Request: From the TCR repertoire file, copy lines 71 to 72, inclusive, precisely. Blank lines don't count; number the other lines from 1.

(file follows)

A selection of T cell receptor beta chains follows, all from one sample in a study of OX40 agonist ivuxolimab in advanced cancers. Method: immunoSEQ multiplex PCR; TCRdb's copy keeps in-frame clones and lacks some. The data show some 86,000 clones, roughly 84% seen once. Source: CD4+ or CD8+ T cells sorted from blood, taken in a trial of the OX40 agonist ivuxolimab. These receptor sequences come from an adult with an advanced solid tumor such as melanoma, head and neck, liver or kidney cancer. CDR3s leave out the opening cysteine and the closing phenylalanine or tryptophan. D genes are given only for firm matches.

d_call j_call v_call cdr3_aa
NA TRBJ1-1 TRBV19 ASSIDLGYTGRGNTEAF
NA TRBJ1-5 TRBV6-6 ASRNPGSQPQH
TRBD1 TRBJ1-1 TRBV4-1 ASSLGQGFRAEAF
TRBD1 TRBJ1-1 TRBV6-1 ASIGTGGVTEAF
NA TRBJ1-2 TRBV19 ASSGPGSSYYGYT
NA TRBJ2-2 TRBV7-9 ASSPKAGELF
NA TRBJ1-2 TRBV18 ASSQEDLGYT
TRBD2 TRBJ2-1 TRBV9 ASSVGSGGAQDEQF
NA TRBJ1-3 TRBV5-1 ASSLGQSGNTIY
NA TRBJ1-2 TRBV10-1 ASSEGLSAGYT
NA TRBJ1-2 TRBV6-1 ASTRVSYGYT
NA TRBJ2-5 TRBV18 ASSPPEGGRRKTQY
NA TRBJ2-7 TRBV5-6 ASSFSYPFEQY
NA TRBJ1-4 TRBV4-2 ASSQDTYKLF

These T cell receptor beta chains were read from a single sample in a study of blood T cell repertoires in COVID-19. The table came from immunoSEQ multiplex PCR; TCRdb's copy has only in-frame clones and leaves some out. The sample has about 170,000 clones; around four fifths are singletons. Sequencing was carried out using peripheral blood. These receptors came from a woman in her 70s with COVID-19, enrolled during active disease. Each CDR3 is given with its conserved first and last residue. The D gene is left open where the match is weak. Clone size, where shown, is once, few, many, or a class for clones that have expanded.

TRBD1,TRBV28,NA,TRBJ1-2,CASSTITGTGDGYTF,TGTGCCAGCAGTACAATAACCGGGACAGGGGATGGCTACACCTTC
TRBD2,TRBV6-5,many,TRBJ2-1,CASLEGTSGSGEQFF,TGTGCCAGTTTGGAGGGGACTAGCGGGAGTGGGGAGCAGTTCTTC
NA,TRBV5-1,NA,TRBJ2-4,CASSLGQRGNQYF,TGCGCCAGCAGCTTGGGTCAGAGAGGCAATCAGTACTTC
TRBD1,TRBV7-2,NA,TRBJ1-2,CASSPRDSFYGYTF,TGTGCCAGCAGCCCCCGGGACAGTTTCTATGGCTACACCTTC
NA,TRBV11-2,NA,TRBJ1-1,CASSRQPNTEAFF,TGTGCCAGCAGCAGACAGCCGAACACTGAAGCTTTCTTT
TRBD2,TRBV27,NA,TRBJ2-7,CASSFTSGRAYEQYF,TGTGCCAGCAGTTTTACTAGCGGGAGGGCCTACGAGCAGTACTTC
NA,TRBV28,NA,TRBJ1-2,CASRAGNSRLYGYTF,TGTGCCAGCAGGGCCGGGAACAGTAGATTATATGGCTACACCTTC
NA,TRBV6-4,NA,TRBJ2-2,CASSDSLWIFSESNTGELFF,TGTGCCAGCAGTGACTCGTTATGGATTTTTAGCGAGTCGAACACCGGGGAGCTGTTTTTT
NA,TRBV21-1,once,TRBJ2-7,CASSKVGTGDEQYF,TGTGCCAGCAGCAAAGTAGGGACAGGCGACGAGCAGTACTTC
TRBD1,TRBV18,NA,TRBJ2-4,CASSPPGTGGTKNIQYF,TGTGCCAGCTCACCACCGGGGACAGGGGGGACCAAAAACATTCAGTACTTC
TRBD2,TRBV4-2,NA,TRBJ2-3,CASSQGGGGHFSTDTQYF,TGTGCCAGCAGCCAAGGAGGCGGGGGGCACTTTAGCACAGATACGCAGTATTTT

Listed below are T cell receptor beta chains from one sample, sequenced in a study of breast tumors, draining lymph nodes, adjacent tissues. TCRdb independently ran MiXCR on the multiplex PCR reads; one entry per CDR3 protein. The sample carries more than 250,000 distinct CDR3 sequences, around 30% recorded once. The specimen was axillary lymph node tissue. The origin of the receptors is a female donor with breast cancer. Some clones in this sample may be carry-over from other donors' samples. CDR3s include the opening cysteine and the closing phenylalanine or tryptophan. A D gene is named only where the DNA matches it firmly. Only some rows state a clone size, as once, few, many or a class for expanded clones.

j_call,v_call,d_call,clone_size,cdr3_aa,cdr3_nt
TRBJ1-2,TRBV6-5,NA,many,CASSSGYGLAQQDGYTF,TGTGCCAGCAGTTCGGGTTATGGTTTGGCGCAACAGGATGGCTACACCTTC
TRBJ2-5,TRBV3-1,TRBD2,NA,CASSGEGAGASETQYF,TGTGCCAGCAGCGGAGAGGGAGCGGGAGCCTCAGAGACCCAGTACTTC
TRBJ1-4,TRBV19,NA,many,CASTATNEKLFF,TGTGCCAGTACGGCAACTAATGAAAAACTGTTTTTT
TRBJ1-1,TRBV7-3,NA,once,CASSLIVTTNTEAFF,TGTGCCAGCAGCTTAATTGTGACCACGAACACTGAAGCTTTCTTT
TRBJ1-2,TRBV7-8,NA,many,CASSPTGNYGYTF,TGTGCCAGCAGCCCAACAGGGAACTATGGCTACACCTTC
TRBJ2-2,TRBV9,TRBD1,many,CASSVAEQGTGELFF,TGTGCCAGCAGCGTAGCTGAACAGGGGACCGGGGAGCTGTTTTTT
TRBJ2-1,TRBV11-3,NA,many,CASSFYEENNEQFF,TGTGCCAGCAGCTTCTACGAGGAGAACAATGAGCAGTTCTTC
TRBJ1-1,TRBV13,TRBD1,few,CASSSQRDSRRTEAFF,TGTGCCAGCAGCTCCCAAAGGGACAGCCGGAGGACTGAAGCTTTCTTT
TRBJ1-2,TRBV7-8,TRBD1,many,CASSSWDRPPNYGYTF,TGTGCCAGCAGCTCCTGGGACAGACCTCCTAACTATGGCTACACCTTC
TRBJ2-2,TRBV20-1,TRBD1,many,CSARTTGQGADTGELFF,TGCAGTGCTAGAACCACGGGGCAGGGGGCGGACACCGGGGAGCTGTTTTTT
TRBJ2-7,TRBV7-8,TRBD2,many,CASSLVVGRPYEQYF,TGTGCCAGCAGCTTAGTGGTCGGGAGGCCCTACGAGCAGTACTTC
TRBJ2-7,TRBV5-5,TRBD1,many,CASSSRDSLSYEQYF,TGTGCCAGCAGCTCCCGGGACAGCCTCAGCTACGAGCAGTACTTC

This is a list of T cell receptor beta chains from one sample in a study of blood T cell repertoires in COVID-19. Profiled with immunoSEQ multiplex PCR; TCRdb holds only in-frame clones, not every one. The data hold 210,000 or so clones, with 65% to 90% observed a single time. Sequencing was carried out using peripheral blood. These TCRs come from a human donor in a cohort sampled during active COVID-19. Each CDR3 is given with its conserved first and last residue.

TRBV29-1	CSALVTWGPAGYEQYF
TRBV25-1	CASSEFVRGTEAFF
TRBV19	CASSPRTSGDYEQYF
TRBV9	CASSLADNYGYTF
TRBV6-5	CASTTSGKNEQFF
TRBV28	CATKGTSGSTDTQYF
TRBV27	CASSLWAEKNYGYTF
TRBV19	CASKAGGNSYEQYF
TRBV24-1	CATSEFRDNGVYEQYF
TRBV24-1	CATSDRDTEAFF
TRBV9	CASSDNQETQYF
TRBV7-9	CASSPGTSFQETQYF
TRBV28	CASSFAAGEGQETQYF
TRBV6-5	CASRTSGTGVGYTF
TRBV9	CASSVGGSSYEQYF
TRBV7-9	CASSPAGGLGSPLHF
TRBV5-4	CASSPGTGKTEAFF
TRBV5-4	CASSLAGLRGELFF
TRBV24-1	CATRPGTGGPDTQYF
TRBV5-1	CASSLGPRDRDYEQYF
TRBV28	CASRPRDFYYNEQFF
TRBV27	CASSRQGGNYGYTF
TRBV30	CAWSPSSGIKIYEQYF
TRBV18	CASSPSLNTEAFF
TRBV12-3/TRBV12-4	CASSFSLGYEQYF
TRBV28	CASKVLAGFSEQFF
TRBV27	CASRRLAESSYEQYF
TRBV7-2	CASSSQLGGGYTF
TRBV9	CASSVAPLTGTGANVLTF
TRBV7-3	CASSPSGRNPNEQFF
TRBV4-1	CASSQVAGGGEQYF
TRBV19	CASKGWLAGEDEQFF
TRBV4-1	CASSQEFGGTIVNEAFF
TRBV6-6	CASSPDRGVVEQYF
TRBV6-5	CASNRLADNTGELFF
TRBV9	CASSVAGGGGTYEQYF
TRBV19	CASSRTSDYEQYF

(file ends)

TRBV7-2	CASSSQLGGGYTF
TRBV9	CASSVAPLTGTGANVLTF